In Europe and Japan, short-term rates remain at negative forty basis points, and quantitative easing in Europe has the ECB purchasing sovereign and some private sector debt. The QE program will run until at least the end of this year. Therefore, interest rate differentials between the U.S. currency and euro and yen currencies are currently at 165 basis points and are likely to rise to 190 points by the end of 2017.
Perhaps the most significant determinate of the value of a currency in the foreign exchange market when it comes to the major currencies of the world is interest rate differentials. The current level of U.S., European, and Japanese short-term rates should be bullish for the dollar, but it has moved lower since the beginning of 2017. Source: CQG
As the weekly chart of the U.S. dollar index highlights, the dollar rallied to the highest level since 2002 following the U.S. Presidential election in November 2016, reaching a high of 103.815 at the very beginning of January. However, since then, and after two interest rate hikes by the U.S. Federal Reserve, the dollar index has declined to lows of 95.225 at the end of June and was trading at 95.422 on Tuesday, July 11. While interest rate differentials should support the dollar, the greenback has moved over 8% lower against a basket of other currencies including the euro and yen over the past six months.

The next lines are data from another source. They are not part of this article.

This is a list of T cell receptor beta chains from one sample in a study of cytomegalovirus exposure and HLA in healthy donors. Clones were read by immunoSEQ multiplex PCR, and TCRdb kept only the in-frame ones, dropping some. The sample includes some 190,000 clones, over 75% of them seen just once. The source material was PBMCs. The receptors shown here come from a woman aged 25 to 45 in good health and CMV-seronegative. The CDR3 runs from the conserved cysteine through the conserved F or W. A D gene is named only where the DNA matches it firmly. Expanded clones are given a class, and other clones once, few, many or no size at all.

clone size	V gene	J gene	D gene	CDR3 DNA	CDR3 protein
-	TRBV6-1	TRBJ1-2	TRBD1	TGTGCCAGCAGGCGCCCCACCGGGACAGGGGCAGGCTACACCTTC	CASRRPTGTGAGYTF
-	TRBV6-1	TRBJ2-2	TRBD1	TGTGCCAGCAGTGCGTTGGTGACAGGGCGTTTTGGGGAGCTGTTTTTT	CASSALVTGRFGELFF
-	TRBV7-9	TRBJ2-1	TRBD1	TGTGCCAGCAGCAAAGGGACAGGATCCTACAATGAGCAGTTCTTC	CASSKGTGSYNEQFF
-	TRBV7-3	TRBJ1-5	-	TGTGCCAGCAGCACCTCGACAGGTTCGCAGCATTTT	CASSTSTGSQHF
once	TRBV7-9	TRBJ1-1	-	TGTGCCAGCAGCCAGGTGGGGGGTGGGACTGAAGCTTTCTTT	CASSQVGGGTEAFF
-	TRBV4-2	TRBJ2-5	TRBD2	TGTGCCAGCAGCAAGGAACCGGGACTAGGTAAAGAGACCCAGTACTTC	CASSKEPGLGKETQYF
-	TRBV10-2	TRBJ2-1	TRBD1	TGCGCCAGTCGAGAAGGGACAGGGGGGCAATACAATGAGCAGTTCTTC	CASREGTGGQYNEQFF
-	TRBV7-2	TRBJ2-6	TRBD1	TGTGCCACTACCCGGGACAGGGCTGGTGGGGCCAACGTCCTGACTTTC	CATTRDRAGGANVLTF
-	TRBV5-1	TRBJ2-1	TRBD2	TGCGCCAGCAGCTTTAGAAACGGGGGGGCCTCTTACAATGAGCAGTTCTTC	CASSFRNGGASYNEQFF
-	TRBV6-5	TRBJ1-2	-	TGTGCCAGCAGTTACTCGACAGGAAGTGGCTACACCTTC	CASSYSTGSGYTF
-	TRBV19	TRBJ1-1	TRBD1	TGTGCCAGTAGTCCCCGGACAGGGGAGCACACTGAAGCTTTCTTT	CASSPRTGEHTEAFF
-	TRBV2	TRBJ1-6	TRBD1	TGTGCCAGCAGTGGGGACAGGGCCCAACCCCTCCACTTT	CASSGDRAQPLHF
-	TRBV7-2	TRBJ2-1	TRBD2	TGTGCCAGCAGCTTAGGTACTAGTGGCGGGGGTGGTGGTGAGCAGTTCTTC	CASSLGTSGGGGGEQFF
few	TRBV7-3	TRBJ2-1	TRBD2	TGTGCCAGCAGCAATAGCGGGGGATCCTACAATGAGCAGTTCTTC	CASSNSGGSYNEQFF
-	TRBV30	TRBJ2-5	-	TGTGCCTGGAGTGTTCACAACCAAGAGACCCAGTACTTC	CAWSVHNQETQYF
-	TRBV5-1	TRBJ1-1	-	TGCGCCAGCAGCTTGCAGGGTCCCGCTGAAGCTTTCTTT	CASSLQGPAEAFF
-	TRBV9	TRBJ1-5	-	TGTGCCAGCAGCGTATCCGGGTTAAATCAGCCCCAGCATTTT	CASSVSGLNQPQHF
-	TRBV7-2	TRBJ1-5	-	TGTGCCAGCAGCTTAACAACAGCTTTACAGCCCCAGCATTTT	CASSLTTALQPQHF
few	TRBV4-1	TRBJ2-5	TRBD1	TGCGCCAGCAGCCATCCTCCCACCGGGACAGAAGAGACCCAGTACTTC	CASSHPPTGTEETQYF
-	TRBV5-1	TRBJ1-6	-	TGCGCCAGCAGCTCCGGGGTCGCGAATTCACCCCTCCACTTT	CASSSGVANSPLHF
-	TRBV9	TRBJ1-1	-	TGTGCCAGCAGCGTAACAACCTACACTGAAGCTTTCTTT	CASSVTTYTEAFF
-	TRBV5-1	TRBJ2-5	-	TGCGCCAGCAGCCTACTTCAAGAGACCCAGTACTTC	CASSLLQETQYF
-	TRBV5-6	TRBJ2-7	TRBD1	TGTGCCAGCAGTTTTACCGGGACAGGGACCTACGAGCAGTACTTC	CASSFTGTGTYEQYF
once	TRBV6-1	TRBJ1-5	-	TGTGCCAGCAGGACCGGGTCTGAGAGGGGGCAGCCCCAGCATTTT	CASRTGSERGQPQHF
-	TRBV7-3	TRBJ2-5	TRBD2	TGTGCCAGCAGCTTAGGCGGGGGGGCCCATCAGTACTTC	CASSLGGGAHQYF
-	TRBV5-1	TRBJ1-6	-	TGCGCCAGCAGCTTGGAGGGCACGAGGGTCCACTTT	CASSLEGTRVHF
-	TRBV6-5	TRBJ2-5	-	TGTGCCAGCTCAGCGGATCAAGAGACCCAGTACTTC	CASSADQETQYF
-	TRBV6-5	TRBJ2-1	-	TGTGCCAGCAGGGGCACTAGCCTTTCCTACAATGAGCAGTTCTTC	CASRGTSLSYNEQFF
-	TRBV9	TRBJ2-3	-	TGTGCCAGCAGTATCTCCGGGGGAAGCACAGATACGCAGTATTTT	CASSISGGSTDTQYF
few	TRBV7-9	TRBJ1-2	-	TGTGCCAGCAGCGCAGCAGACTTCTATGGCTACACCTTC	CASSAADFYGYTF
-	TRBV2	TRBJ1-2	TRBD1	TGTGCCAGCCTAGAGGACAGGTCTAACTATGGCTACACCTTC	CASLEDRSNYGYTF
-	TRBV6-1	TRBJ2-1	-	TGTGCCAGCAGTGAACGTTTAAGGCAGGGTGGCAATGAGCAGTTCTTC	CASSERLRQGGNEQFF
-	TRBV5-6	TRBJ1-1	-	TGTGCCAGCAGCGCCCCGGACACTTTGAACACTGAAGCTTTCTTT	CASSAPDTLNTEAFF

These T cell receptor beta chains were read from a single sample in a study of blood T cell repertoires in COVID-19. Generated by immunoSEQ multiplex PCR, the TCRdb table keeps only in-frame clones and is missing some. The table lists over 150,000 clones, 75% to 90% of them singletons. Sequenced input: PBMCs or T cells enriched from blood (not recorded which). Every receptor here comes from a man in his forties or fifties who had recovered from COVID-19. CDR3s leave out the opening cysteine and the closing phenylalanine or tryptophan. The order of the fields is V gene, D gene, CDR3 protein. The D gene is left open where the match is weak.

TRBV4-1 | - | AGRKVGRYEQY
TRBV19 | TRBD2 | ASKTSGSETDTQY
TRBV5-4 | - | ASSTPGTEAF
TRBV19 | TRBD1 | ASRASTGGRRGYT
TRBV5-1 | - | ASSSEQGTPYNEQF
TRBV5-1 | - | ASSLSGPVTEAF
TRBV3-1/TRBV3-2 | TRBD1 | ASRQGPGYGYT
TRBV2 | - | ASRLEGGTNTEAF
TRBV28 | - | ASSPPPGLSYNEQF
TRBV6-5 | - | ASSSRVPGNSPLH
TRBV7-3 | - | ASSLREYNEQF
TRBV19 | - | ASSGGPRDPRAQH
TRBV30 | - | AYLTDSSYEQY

The ECB is about to copy the Fed, Again
Understanding the plight of the dollar these days could be as simple as looking back three years and a few months in history. The dollar index was trading at 78.93 in May 2014, and when the central bank indicated that quantitative easing could come to an end and there would eventually be a shift in monetary policy from accommodation to tightening, the dollar blasted off to the upside rallying to the 100 level just ten months late in March 2015.